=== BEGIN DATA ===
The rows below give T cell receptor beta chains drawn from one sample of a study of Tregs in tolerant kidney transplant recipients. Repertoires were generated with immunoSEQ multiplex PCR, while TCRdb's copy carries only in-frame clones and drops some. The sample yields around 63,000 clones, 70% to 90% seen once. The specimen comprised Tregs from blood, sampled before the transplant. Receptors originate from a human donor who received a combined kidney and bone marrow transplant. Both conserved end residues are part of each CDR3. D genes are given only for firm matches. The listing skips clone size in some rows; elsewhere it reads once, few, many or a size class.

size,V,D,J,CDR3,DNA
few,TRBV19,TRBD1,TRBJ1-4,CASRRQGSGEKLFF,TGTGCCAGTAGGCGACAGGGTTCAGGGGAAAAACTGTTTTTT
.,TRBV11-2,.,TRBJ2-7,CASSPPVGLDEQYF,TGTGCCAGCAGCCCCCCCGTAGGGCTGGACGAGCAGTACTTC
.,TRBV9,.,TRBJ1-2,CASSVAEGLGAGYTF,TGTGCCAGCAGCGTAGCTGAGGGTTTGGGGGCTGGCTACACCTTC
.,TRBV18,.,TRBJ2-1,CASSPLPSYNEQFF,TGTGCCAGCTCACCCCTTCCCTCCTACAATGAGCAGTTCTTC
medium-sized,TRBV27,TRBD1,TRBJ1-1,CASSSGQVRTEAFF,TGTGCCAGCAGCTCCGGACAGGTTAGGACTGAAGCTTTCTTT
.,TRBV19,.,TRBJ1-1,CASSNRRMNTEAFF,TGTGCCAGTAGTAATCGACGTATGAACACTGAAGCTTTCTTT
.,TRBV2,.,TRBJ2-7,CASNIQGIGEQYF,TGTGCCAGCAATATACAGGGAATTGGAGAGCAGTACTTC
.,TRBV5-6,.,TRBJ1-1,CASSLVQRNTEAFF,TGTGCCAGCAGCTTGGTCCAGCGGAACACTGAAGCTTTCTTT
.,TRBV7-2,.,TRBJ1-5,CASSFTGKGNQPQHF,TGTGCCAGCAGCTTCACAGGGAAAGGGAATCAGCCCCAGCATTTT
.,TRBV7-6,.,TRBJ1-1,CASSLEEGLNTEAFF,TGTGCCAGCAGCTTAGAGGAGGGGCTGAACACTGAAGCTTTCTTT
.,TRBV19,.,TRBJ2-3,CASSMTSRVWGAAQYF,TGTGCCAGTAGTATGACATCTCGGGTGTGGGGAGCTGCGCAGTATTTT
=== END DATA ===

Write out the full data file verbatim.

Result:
The rows below give T cell receptor beta chains drawn from one sample of a study of Tregs in tolerant kidney transplant recipients. Repertoires were generated with immunoSEQ multiplex PCR, while TCRdb's copy carries only in-frame clones and drops some. The sample yields around 63,000 clones, 70% to 90% seen once. The specimen comprised Tregs from blood, sampled before the transplant. Receptors originate from a human donor who received a combined kidney and bone marrow transplant. Both conserved end residues are part of each CDR3. D genes are given only for firm matches. The listing skips clone size in some rows; elsewhere it reads once, few, many or a size class.

size,V,D,J,CDR3,DNA
few,TRBV19,TRBD1,TRBJ1-4,CASRRQGSGEKLFF,TGTGCCAGTAGGCGACAGGGTTCAGGGGAAAAACTGTTTTTT
.,TRBV11-2,.,TRBJ2-7,CASSPPVGLDEQYF,TGTGCCAGCAGCCCCCCCGTAGGGCTGGACGAGCAGTACTTC
.,TRBV9,.,TRBJ1-2,CASSVAEGLGAGYTF,TGTGCCAGCAGCGTAGCTGAGGGTTTGGGGGCTGGCTACACCTTC
.,TRBV18,.,TRBJ2-1,CASSPLPSYNEQFF,TGTGCCAGCTCACCCCTTCCCTCCTACAATGAGCAGTTCTTC
medium-sized,TRBV27,TRBD1,TRBJ1-1,CASSSGQVRTEAFF,TGTGCCAGCAGCTCCGGACAGGTTAGGACTGAAGCTTTCTTT
.,TRBV19,.,TRBJ1-1,CASSNRRMNTEAFF,TGTGCCAGTAGTAATCGACGTATGAACACTGAAGCTTTCTTT
.,TRBV2,.,TRBJ2-7,CASNIQGIGEQYF,TGTGCCAGCAATATACAGGGAATTGGAGAGCAGTACTTC
.,TRBV5-6,.,TRBJ1-1,CASSLVQRNTEAFF,TGTGCCAGCAGCTTGGTCCAGCGGAACACTGAAGCTTTCTTT
.,TRBV7-2,.,TRBJ1-5,CASSFTGKGNQPQHF,TGTGCCAGCAGCTTCACAGGGAAAGGGAATCAGCCCCAGCATTTT
.,TRBV7-6,.,TRBJ1-1,CASSLEEGLNTEAFF,TGTGCCAGCAGCTTAGAGGAGGGGCTGAACACTGAAGCTTTCTTT
.,TRBV19,.,TRBJ2-3,CASSMTSRVWGAAQYF,TGTGCCAGTAGTATGACATCTCGGGTGTGGGGAGCTGCGCAGTATTTT